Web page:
Process over programs

Software development, at heart, is the discipline of modeling business logic (or il-logic, if you will). The classic steps go something like the following:

  1. Document the existing process, such as an accounting form or communication need between entities
  2. Determine if there are any existing IT system driving the process
  3. Build a prototype or story board a solution, accounting for #1 and #2
  4. Supposing that the prototype solves the problem (or least makes thing better), go ahead and build it using whatever design/code methodology that suits the project.
  5. Deploy the system to production and commit to caring and feeding for it until doomsday or the process needs revision, whichever comes first

While this is a fine way to build software, it isn't a fine way to solve core problems. For that, I suggest we add step 1.5: evaluate the process.

Business logic -- those policies and creeping bureaucracies of life -- have a way of accumulating steps. Like evolving strands of DNA containing ancient, yet unused, instructions for living organisms, our business processes easily store redundancy and awkward instruction. If you have ever stood in one line at the Department of Motor Vehicles to register and proceeded to stand in yet another line to pay, you have personally felt the pain of poor process.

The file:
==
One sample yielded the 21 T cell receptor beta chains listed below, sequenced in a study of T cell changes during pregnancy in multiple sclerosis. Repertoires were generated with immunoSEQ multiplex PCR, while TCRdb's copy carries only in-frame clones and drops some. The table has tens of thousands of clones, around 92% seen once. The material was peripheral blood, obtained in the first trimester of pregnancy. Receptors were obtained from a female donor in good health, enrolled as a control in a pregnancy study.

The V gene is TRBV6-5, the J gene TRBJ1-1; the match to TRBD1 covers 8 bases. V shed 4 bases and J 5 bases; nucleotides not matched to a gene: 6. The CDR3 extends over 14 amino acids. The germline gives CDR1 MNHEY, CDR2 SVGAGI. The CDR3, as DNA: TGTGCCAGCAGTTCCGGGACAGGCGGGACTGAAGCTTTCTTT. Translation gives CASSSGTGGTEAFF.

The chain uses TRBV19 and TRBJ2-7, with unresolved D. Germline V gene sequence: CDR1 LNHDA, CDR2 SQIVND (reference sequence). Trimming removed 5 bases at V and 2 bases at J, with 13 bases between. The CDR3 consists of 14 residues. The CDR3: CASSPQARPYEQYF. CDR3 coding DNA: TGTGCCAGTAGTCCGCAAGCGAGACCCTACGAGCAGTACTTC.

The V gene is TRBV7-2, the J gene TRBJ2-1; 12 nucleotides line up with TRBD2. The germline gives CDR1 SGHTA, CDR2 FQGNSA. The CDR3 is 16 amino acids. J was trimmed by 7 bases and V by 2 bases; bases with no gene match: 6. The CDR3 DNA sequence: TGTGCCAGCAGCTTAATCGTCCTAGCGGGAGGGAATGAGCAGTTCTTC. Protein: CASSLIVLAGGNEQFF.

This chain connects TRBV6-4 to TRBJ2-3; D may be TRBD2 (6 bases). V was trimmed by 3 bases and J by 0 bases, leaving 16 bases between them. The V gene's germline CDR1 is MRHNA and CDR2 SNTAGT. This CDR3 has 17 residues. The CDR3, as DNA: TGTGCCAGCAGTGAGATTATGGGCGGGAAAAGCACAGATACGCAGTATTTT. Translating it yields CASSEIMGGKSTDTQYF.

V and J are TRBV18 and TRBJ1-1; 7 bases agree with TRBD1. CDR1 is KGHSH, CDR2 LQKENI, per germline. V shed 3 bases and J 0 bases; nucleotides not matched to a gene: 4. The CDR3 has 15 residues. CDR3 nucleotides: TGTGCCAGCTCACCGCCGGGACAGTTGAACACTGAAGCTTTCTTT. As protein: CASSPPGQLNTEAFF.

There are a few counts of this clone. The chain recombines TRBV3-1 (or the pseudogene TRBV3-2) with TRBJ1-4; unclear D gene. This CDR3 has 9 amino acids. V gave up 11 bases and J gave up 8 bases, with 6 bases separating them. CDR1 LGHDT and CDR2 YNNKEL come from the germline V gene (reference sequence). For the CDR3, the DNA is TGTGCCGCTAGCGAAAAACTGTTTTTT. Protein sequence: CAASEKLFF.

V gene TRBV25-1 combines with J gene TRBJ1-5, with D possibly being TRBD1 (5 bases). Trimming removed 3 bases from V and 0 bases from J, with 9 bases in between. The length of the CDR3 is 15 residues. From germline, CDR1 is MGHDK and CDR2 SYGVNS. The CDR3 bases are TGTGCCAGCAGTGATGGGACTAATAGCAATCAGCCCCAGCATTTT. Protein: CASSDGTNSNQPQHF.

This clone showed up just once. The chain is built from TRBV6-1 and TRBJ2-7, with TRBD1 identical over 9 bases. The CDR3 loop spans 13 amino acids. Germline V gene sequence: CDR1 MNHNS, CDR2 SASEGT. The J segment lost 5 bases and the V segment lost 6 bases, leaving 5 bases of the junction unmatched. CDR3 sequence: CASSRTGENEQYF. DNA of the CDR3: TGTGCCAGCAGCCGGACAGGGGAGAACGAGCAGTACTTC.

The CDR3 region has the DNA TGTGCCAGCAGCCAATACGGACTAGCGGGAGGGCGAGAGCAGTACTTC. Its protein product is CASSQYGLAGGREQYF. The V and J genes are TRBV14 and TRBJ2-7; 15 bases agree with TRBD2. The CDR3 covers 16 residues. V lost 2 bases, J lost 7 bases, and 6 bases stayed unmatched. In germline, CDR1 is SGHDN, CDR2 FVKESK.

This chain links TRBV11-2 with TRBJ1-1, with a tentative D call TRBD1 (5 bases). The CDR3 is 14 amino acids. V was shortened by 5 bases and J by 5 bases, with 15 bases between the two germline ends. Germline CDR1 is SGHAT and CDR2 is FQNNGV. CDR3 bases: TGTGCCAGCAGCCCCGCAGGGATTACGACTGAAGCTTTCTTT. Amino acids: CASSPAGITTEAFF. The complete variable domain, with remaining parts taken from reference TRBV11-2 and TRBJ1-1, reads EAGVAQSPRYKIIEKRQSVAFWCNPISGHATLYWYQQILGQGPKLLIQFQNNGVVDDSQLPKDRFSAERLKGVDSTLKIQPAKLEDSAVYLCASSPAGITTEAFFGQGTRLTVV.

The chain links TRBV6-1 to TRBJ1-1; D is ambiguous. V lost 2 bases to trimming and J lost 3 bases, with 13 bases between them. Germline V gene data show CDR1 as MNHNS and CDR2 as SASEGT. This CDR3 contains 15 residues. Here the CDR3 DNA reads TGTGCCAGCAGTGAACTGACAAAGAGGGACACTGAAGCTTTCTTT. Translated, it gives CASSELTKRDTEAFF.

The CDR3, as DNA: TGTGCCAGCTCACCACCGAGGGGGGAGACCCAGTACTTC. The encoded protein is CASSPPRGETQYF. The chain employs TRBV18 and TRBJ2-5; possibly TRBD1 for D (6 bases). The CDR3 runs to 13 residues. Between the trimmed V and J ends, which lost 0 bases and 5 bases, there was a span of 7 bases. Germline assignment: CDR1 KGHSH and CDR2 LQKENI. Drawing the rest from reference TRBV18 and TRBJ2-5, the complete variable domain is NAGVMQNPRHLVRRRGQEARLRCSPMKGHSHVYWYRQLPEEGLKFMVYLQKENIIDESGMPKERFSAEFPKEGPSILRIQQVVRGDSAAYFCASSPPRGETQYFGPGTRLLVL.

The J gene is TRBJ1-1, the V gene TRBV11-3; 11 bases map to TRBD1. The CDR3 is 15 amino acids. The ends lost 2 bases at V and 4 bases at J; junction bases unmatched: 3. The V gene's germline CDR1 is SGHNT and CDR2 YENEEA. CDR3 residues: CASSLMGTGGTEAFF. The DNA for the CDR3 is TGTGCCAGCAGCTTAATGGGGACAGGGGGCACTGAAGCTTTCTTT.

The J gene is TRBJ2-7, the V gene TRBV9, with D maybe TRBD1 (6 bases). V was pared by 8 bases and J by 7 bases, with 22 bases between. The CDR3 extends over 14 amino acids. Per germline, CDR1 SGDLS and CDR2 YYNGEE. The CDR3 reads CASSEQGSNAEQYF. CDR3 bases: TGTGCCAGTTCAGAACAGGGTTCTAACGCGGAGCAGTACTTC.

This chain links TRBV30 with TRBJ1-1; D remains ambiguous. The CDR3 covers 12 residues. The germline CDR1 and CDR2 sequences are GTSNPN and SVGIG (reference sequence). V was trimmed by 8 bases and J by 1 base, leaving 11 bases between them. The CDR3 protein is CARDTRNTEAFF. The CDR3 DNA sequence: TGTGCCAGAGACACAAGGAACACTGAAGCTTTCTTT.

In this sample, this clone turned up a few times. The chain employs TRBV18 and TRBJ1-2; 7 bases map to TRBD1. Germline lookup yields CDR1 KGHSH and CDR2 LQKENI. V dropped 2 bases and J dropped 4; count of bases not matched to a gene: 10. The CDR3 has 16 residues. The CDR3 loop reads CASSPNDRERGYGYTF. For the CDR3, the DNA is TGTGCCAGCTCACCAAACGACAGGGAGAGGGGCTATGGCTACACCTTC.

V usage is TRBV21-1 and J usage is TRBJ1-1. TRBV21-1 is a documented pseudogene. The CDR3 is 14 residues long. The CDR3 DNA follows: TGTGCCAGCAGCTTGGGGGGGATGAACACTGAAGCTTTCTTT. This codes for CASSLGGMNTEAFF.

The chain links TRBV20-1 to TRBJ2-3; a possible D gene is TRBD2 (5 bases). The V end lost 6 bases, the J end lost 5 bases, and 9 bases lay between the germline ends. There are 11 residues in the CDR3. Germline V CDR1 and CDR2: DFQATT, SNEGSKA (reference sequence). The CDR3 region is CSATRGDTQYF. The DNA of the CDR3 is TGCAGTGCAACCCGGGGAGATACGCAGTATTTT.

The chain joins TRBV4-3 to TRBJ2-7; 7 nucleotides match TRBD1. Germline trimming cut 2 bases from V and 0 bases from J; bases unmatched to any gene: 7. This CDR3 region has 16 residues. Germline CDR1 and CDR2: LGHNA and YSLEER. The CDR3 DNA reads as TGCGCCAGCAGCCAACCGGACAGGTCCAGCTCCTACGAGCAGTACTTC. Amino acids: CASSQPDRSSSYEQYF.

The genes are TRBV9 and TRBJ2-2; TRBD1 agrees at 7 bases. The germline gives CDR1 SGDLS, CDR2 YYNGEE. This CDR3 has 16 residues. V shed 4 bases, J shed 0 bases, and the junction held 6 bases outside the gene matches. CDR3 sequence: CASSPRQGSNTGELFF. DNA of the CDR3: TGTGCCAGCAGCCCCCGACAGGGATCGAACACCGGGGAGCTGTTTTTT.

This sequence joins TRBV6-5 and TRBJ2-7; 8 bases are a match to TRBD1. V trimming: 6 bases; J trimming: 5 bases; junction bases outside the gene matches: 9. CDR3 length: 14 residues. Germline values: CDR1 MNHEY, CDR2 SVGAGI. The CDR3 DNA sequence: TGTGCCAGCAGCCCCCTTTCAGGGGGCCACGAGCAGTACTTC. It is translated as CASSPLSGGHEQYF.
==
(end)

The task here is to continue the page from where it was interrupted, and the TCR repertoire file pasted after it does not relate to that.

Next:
Every responsible software developer should ask pointed questions about a process. Why do we need the form printed in triplicate? Who uses each copy? When we store the whatsit field, who uses it? The answers may surprise you.

I'll protect the names of the guilty, but I've personally witnessed processes where one department would create a data export with special formatting, only for the next consumer of the data to strip the formatting. If you asked both parties, they would assume each other wanted to the extra formatting in place. After all, they both had processes in place to insert or remove it.

Another example comes from a software system that printed four copies of a document. One copy went to accounting, another to marketing, another to legal and the final into the trash. Nobody could remember why the fourth copy was produced by the software, but the responsible choice for any developer faced with this situation is to first streamline the process before replicating it.

Fans of the Agile Manifesto, of which I'm one of, should know that this view in no way conflicts with the dictum to value "individuals and interactions over processes and tools." In truth, improving a process before modeling it with code is a humane response to the needs of users. Software engineers do a disservice to everyone when they model a process without reflection.